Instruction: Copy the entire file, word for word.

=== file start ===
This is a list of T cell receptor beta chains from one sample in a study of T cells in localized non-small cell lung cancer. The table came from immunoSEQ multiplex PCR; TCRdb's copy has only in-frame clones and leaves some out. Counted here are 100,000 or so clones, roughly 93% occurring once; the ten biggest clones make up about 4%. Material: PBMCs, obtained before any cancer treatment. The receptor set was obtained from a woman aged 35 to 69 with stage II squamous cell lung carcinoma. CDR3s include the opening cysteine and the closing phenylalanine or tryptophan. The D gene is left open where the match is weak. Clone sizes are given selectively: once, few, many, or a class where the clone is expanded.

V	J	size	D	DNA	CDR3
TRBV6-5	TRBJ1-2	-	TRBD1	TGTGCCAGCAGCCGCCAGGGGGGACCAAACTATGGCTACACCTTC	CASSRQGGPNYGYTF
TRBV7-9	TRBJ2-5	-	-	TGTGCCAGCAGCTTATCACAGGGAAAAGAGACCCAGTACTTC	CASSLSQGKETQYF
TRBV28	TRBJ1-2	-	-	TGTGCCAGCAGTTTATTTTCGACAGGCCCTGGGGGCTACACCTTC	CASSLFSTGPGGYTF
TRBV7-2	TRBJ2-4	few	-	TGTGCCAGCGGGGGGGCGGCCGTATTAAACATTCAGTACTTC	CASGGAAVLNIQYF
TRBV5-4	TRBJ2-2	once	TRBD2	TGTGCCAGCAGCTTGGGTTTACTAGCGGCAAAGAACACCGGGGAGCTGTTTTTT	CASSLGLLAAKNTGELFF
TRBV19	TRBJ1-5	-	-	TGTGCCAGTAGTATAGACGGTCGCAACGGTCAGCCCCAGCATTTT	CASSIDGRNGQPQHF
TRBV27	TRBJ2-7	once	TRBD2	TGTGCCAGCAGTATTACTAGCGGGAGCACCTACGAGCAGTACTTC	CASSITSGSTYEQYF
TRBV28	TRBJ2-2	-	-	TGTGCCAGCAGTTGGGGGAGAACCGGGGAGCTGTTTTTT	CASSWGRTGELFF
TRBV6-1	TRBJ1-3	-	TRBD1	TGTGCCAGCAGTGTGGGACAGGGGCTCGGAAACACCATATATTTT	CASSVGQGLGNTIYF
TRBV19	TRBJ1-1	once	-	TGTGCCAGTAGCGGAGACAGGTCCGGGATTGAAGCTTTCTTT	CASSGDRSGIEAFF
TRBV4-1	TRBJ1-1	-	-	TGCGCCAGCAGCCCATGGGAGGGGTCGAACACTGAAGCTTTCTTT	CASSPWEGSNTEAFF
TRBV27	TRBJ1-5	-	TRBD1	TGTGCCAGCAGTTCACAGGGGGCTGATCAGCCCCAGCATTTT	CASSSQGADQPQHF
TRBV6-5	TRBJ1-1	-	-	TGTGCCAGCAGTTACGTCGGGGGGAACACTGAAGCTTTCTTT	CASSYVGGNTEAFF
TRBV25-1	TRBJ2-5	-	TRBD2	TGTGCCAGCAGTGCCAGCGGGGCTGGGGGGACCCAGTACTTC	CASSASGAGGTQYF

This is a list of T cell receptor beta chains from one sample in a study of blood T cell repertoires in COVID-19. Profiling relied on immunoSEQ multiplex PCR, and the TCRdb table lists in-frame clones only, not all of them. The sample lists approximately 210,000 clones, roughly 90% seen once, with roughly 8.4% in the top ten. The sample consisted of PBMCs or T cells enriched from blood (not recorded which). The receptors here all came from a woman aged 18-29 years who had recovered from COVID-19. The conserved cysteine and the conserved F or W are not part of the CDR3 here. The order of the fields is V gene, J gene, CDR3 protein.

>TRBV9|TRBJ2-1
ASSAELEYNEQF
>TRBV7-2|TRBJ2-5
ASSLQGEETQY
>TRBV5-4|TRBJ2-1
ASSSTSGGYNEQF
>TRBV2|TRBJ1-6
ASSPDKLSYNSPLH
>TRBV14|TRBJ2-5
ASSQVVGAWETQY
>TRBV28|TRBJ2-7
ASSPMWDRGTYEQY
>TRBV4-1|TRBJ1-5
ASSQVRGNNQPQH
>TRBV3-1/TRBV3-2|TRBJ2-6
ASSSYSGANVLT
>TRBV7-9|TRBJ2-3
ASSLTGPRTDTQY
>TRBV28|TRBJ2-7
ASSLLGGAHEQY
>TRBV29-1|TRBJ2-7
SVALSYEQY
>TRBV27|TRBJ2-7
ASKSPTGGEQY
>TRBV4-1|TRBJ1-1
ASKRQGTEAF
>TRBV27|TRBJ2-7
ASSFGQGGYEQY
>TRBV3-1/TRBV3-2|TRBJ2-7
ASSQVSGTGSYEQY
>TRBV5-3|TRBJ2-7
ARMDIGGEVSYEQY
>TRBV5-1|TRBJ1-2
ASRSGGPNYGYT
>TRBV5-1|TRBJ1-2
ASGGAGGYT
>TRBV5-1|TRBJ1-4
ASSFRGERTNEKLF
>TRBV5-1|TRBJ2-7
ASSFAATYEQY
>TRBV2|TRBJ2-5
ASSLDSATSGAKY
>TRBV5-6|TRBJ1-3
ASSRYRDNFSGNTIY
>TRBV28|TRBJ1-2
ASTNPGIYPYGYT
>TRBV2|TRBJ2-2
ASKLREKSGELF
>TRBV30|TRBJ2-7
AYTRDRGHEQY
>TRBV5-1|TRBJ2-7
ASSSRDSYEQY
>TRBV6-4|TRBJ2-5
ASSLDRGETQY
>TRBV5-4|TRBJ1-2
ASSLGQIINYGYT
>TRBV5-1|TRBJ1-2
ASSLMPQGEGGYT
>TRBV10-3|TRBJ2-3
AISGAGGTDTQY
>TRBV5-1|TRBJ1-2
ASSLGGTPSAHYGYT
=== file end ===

This is a list of T cell receptor beta chains from one sample in a study of T cells in localized non-small cell lung cancer. The table came from immunoSEQ multiplex PCR; TCRdb's copy has only in-frame clones and leaves some out. Counted here are 100,000 or so clones, roughly 93% occurring once; the ten biggest clones make up about 4%. Material: PBMCs, obtained before any cancer treatment. The receptor set was obtained from a woman aged 35 to 69 with stage II squamous cell lung carcinoma. CDR3s include the opening cysteine and the closing phenylalanine or tryptophan. The D gene is left open where the match is weak. Clone sizes are given selectively: once, few, many, or a class where the clone is expanded.

V	J	size	D	DNA	CDR3
TRBV6-5	TRBJ1-2	-	TRBD1	TGTGCCAGCAGCCGCCAGGGGGGACCAAACTATGGCTACACCTTC	CASSRQGGPNYGYTF
TRBV7-9	TRBJ2-5	-	-	TGTGCCAGCAGCTTATCACAGGGAAAAGAGACCCAGTACTTC	CASSLSQGKETQYF
TRBV28	TRBJ1-2	-	-	TGTGCCAGCAGTTTATTTTCGACAGGCCCTGGGGGCTACACCTTC	CASSLFSTGPGGYTF
TRBV7-2	TRBJ2-4	few	-	TGTGCCAGCGGGGGGGCGGCCGTATTAAACATTCAGTACTTC	CASGGAAVLNIQYF
TRBV5-4	TRBJ2-2	once	TRBD2	TGTGCCAGCAGCTTGGGTTTACTAGCGGCAAAGAACACCGGGGAGCTGTTTTTT	CASSLGLLAAKNTGELFF
TRBV19	TRBJ1-5	-	-	TGTGCCAGTAGTATAGACGGTCGCAACGGTCAGCCCCAGCATTTT	CASSIDGRNGQPQHF
TRBV27	TRBJ2-7	once	TRBD2	TGTGCCAGCAGTATTACTAGCGGGAGCACCTACGAGCAGTACTTC	CASSITSGSTYEQYF
TRBV28	TRBJ2-2	-	-	TGTGCCAGCAGTTGGGGGAGAACCGGGGAGCTGTTTTTT	CASSWGRTGELFF
TRBV6-1	TRBJ1-3	-	TRBD1	TGTGCCAGCAGTGTGGGACAGGGGCTCGGAAACACCATATATTTT	CASSVGQGLGNTIYF
TRBV19	TRBJ1-1	once	-	TGTGCCAGTAGCGGAGACAGGTCCGGGATTGAAGCTTTCTTT	CASSGDRSGIEAFF
TRBV4-1	TRBJ1-1	-	-	TGCGCCAGCAGCCCATGGGAGGGGTCGAACACTGAAGCTTTCTTT	CASSPWEGSNTEAFF
TRBV27	TRBJ1-5	-	TRBD1	TGTGCCAGCAGTTCACAGGGGGCTGATCAGCCCCAGCATTTT	CASSSQGADQPQHF
TRBV6-5	TRBJ1-1	-	-	TGTGCCAGCAGTTACGTCGGGGGGAACACTGAAGCTTTCTTT	CASSYVGGNTEAFF
TRBV25-1	TRBJ2-5	-	TRBD2	TGTGCCAGCAGTGCCAGCGGGGCTGGGGGGACCCAGTACTTC	CASSASGAGGTQYF

This is a list of T cell receptor beta chains from one sample in a study of blood T cell repertoires in COVID-19. Profiling relied on immunoSEQ multiplex PCR, and the TCRdb table lists in-frame clones only, not all of them. The sample lists approximately 210,000 clones, roughly 90% seen once, with roughly 8.4% in the top ten. The sample consisted of PBMCs or T cells enriched from blood (not recorded which). The receptors here all came from a woman aged 18-29 years who had recovered from COVID-19. The conserved cysteine and the conserved F or W are not part of the CDR3 here. The order of the fields is V gene, J gene, CDR3 protein.

>TRBV9|TRBJ2-1
ASSAELEYNEQF
>TRBV7-2|TRBJ2-5
ASSLQGEETQY
>TRBV5-4|TRBJ2-1
ASSSTSGGYNEQF
>TRBV2|TRBJ1-6
ASSPDKLSYNSPLH
>TRBV14|TRBJ2-5
ASSQVVGAWETQY
>TRBV28|TRBJ2-7
ASSPMWDRGTYEQY
>TRBV4-1|TRBJ1-5
ASSQVRGNNQPQH
>TRBV3-1/TRBV3-2|TRBJ2-6
ASSSYSGANVLT
>TRBV7-9|TRBJ2-3
ASSLTGPRTDTQY
>TRBV28|TRBJ2-7
ASSLLGGAHEQY
>TRBV29-1|TRBJ2-7
SVALSYEQY
>TRBV27|TRBJ2-7
ASKSPTGGEQY
>TRBV4-1|TRBJ1-1
ASKRQGTEAF
>TRBV27|TRBJ2-7
ASSFGQGGYEQY
>TRBV3-1/TRBV3-2|TRBJ2-7
ASSQVSGTGSYEQY
>TRBV5-3|TRBJ2-7
ARMDIGGEVSYEQY
>TRBV5-1|TRBJ1-2
ASRSGGPNYGYT
>TRBV5-1|TRBJ1-2
ASGGAGGYT
>TRBV5-1|TRBJ1-4
ASSFRGERTNEKLF
>TRBV5-1|TRBJ2-7
ASSFAATYEQY
>TRBV2|TRBJ2-5
ASSLDSATSGAKY
>TRBV5-6|TRBJ1-3
ASSRYRDNFSGNTIY
>TRBV28|TRBJ1-2
ASTNPGIYPYGYT
>TRBV2|TRBJ2-2
ASKLREKSGELF
>TRBV30|TRBJ2-7
AYTRDRGHEQY
>TRBV5-1|TRBJ2-7
ASSSRDSYEQY
>TRBV6-4|TRBJ2-5
ASSLDRGETQY
>TRBV5-4|TRBJ1-2
ASSLGQIINYGYT
>TRBV5-1|TRBJ1-2
ASSLMPQGEGGYT
>TRBV10-3|TRBJ2-3
AISGAGGTDTQY
>TRBV5-1|TRBJ1-2
ASSLGGTPSAHYGYT